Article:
Tesugen

Notes on How Buildings Learn, Part 3: Honest Aging

We are convinced by things that show internal complexity, that show the traces of an interesting evolution. Those signs tell us that we might be rewarded if we accord it our trust. An important aspect of design is the degree to which the object involves you in its own completion. Some work invites you into itself by not offering a finished, glossy, one-reading-only surface. This is what makes old buildings interesting to me. I think that humans have a taste for things that not only show that they have been through a process of evolution, but which also show they are still part of one. They are not dead yet.
- Brian Eno, quoted in Stewart Brand, How Buildings Learn, p. 11.

I love this quote, but I’m not sure how it applies to the internal design of software. I like the “involves you in its own completion” part. As a programmer, I would hate to be part of a project where the internal design was dictated from above. The code should invite you, it should be open to accept any change. It should invite you to study it, to listen to it, and hear where additions should go, and how they should be shaped.

The passage before the quote goes:

The widespread fakery [for instance, faux old buildings] makes us respect honest aging all the more. The one garment in the world with the greatest and longest popularity—over a century now—is Levi’s denim blue jeans. Along with their practical durability, they show age honestly and elegantly, as successive washings fade and shrink them to perfect fit and rich texture. Ingenious techniques to simulate aging of denim come and go, but the basic indigo 501s, copper-riveted, carry on for decades. This is highly evolved design. Are there any blue-jeans buildings among us? How does design honestly honor time?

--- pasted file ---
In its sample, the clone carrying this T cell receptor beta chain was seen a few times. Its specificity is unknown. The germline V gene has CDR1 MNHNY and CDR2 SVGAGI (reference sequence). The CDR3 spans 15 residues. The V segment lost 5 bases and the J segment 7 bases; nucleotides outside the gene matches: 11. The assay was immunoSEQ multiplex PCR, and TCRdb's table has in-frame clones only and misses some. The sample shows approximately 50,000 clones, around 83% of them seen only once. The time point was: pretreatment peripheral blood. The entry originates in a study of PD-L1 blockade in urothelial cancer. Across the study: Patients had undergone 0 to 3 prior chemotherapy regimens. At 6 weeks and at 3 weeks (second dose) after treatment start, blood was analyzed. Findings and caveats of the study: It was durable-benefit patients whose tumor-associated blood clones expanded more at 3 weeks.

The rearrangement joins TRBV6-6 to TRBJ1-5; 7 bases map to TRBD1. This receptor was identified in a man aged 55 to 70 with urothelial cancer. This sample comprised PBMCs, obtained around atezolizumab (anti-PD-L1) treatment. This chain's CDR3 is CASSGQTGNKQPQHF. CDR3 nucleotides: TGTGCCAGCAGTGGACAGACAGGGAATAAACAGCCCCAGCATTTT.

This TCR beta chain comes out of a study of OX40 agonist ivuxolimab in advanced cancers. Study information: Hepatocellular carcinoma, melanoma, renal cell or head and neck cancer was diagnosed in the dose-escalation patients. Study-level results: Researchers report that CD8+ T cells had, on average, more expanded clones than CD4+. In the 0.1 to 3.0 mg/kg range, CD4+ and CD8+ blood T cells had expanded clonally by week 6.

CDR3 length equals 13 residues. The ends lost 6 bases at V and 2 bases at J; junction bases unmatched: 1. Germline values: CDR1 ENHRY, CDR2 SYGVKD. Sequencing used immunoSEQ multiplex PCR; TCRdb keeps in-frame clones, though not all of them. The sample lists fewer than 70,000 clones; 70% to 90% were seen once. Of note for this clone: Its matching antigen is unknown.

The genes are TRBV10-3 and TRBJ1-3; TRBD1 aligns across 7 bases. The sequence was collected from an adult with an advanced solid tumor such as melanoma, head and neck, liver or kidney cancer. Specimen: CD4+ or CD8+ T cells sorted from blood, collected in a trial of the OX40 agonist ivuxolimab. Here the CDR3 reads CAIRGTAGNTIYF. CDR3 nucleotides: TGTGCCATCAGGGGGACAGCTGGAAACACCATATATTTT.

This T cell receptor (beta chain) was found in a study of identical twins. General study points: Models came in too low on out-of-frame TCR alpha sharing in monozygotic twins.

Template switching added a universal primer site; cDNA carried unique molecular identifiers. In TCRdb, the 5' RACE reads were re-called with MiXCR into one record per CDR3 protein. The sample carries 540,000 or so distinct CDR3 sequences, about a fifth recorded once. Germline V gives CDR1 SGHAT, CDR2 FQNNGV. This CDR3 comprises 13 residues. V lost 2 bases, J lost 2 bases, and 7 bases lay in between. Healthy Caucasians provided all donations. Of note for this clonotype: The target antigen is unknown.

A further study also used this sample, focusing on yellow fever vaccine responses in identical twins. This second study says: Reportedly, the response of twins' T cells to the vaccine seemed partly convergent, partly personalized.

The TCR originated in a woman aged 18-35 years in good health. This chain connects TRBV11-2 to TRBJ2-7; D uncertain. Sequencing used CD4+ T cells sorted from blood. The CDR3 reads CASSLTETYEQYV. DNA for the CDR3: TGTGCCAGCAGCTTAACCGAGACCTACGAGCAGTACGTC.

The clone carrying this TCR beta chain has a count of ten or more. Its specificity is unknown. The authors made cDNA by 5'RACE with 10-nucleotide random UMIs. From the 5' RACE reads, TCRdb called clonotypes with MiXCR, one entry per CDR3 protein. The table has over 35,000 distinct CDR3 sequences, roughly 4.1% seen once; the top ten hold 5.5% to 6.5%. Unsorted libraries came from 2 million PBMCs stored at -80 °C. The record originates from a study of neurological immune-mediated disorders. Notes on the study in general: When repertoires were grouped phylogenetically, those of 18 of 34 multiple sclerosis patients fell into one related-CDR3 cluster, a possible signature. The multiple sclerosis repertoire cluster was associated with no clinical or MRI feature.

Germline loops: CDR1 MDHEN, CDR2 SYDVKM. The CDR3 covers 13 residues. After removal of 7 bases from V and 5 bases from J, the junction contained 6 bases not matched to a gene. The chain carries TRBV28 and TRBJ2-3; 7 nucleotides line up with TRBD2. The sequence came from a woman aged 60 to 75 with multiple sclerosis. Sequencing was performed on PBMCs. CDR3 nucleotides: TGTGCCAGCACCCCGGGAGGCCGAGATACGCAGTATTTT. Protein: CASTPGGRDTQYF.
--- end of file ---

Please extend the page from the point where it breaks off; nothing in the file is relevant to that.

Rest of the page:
Here I have scribbled “blue-jeans code.” I don’t know what that would be. Code doesn’t wear. But in a sense it does. By maintenance and continued development. You can study the code and find the annual rings. Except that they aren’t in layers.

I think I’ve read somewhere a suggestion to make changes to object-oriented programs by subclassing and introducing the changes in the subclass. In this way, the code would have annual rings.

This reminds me of Danny Hillis’ talk on his Millennium Clock, where he seems to suggest that any object in which its evolution can be traced could be considered to be a clock.

Most code suffer from entropy. Honestly aging code would not overlook this fact. It would allow for fluctuations in its general structure, to accommodate for unanticipated things, un anticipatable things.

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The above was posted to my personal weblog on June 27, 2005. My name is Peter Lindberg and I am a thirtysomething software developer and dad living in Stockholm, Sweden. Here, you’ll find posts in English and Swedish about whatever happens to interest me for the moment.

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